Thursday, September 29, 2011

The Camel's Nose

The Camel's Nose is in the tent, you know, the first "innocent" foray into formerly forbiddion territory regarding any governmental or corporate policy that causes alarms bells to go off, particularly in terms of privacy, is moving into the marketplace as seen by Alternet's incendiary article titled.

Biometrics at Pizza Hut and KFC? How Face Recognition and Digital Fingerprinting Are Creeping Into the U.S. Workplace

When looking at the larger picture regarding biometrics, no doubt this techology can be easily abused just as tech was abused by the banks in turning dollars into bits able to be packaged into complex toxic assets that bankrupted the world.

All summer, Lathem Corp. product marketing manager Tony Burks has been on tour, pitching the biometric company's line of face-scanning time clocks at trade shows around the country. In his presentations Burks moves toward the small device and then backs away, showing how FaceIN uses some of the latest advances in face recognition technology to assess his identity from up to three feet away.  

FaceIN uses two cameras to map a worker's face, converting the width of their cheekbones, depth of their eye sockets, nose shape, and other unique facial features into an ID code. Every day after that, workers punch in by standing in front of a machine that recognizes them after a two-second face scan. Unlike the old-fashioned electronic password, FaceIN promises to tightly monitor when workers come and go, permanently banishing "buddy punching" from the workplace -- the time-honored practice of covering for a co-worker who may be running a few minutes late.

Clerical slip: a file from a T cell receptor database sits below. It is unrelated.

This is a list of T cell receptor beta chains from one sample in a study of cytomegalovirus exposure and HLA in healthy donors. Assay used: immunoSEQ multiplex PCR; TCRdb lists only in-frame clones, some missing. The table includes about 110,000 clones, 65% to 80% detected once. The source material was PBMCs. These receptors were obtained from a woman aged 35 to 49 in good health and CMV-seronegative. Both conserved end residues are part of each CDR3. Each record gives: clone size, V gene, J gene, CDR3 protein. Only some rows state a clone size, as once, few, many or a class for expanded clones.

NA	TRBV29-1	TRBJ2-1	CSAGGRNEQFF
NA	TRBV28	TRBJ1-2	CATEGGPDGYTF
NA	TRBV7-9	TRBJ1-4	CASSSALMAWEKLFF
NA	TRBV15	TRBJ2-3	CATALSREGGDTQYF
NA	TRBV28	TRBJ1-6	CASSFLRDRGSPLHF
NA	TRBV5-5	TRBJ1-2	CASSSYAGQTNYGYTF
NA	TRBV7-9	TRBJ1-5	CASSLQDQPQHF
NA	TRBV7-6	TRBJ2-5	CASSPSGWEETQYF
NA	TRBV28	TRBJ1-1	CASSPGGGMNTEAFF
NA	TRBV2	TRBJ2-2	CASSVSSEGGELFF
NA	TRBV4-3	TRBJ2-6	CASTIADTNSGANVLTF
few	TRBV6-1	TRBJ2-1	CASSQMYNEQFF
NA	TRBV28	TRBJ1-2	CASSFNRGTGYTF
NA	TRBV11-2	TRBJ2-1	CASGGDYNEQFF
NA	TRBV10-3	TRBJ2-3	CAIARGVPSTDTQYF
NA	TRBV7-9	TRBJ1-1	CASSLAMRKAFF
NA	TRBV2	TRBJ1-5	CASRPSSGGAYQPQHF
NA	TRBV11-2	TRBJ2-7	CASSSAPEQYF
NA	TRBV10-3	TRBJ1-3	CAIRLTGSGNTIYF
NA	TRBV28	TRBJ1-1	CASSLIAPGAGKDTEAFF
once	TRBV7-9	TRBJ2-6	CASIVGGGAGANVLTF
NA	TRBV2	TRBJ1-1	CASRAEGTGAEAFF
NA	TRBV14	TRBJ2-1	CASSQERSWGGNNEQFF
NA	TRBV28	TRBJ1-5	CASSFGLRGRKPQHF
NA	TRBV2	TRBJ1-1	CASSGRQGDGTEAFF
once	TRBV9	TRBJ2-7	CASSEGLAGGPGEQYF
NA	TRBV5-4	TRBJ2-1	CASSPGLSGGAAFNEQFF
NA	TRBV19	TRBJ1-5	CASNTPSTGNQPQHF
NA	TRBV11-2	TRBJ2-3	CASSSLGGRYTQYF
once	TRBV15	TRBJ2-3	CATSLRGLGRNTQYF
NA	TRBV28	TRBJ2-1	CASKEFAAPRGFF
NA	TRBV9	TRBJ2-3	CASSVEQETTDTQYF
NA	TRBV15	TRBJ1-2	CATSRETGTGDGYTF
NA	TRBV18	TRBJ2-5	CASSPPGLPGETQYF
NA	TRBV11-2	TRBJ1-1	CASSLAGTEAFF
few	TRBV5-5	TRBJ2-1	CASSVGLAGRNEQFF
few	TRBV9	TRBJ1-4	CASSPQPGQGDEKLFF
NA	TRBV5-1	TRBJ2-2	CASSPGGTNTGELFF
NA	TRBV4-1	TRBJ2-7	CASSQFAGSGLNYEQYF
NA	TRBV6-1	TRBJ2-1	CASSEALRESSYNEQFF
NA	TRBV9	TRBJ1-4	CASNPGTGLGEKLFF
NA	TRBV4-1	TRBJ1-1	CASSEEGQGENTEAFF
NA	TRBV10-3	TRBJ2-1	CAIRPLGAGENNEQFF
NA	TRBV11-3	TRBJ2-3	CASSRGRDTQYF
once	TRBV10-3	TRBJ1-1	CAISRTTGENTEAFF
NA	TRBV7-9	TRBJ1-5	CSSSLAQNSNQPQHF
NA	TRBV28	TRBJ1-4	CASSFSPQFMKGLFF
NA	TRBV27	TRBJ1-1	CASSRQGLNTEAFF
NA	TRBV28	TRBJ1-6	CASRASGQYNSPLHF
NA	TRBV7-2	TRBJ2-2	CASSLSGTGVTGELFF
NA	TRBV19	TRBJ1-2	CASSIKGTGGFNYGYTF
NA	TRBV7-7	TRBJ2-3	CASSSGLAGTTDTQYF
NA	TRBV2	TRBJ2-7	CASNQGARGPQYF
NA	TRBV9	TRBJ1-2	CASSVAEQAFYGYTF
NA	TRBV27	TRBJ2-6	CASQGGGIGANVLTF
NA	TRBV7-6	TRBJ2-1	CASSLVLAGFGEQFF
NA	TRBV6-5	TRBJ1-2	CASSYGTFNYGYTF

Identical twins can't con it, because, as Burks tells AlterNet over the phone, the two cameras that survey the face capture even slight variations in cheek plumpness and eyelid droop. As workers age, their FaceIN avatar ages with them. Changes to the face brought on by weight gain and weight loss are also clocked. "Let's say you gained 15 pounds next month," Burks says, "It would still recognize you." 

Winston Smith would recognize the implications of this tech in a heartbeat, do you?

Behind Winston's back the voice from the telescreen was still babbling away about pig-iron and the overfulfilment of the Ninth Three-Year Plan. The telescreen received and transmitted simultaneously. Any sound that Winston made, above the level of a very low whisper, would be picked up by it, moreover, so long as he remained within the field of vision which the metal plaque commanded, he could be seen as well as heard. There was of course no way of knowing whether you were being watched at any given moment. How often, or on what system, the Thought Police plugged in on any individual wire was guesswork. It was even conceivable that they watched everybody all the time. But at any rate they could plug in your wire whenever they wanted to. You had to live -- did live, from habit that became instinct -- in the assumption that every sound you made was overheard, and, except in darkness, every movement scrutinized. 

As often stated in BRT, technology has no morality, it all depends on how it's used determines the impact it will have on society.
Click on Lanthem's FaceIN's image to see this tech in action, something somewhat disconcerting to watch if you ask me.

Addendum: The Fed's getting into the act as well. Not Biometrics but rather surveillance of online conversations on social networking sites like Facebook and Google+.

"How often do you mention the word 'Fed' online? There is about to be a new breed of Big Brother "watchers" and electronic surveillance on billions of online conversations before eavesdropping on the emotion behind how the 'Fed' was used. The monitoring will include identifying and reaching out to "key bloggers" and "influencers."

ZeroHedge reported the Federal Reserve Bank will soon monitor billions of conversations on social networking sites to know who mentions "Fed" as well as the sentiment in which it was used. 

Enemy of the State anyone? and yes, I'll bet BRT could be monitored if the proposal goes through since "The Fed" has been mentioned many times in posts this blog has produced discussing the actions of a private organization who controls the monies of our once great nation.
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